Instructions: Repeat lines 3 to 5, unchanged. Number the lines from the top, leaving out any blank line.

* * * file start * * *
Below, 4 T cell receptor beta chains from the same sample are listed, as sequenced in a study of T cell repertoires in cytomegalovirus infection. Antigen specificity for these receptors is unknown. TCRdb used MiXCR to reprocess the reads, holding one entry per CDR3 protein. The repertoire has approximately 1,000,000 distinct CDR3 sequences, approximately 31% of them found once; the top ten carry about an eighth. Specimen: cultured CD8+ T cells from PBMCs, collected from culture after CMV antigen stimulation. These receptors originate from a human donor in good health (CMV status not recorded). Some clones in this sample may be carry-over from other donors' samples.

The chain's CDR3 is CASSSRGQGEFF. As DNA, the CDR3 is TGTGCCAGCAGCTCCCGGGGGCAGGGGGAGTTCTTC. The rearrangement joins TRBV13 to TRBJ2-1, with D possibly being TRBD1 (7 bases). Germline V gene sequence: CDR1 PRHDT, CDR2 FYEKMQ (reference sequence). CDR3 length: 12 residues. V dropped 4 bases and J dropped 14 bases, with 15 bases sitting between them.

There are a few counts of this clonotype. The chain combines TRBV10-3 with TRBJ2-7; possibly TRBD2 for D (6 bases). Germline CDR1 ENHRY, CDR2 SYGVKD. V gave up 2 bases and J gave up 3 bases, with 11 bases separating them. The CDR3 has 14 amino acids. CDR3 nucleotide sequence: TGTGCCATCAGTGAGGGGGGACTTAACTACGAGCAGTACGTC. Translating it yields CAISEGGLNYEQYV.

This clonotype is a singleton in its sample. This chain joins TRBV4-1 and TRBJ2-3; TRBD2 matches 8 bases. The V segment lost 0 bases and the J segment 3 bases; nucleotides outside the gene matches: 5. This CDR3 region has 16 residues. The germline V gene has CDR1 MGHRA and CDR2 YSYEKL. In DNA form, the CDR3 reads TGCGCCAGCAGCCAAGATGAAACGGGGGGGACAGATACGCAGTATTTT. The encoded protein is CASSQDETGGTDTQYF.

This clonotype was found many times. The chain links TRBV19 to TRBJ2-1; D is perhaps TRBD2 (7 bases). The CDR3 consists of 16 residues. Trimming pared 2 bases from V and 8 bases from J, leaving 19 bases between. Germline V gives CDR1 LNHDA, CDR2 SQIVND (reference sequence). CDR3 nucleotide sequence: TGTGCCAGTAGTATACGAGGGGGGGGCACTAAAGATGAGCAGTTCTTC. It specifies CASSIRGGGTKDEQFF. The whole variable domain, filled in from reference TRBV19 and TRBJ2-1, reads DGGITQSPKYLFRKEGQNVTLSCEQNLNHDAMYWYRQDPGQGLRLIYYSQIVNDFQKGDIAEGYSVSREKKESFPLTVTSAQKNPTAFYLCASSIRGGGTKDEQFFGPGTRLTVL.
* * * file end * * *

There are a few counts of this clonotype. The chain combines TRBV10-3 with TRBJ2-7; possibly TRBD2 for D (6 bases). Germline CDR1 ENHRY, CDR2 SYGVKD. V gave up 2 bases and J gave up 3 bases, with 11 bases separating them. The CDR3 has 14 amino acids. CDR3 nucleotide sequence: TGTGCCATCAGTGAGGGGGGACTTAACTACGAGCAGTACGTC. Translating it yields CAISEGGLNYEQYV.

This clonotype is a singleton in its sample. This chain joins TRBV4-1 and TRBJ2-3; TRBD2 matches 8 bases. The V segment lost 0 bases and the J segment 3 bases; nucleotides outside the gene matches: 5. This CDR3 region has 16 residues. The germline V gene has CDR1 MGHRA and CDR2 YSYEKL. In DNA form, the CDR3 reads TGCGCCAGCAGCCAAGATGAAACGGGGGGGACAGATACGCAGTATTTT. The encoded protein is CASSQDETGGTDTQYF.

This clonotype was found many times. The chain links TRBV19 to TRBJ2-1; D is perhaps TRBD2 (7 bases). The CDR3 consists of 16 residues. Trimming pared 2 bases from V and 8 bases from J, leaving 19 bases between. Germline V gives CDR1 LNHDA, CDR2 SQIVND (reference sequence). CDR3 nucleotide sequence: TGTGCCAGTAGTATACGAGGGGGGGGCACTAAAGATGAGCAGTTCTTC. It specifies CASSIRGGGTKDEQFF. The whole variable domain, filled in from reference TRBV19 and TRBJ2-1, reads DGGITQSPKYLFRKEGQNVTLSCEQNLNHDAMYWYRQDPGQGLRLIYYSQIVNDFQKGDIAEGYSVSREKKESFPLTVTSAQKNPTAFYLCASSIRGGGTKDEQFFGPGTRLTVL.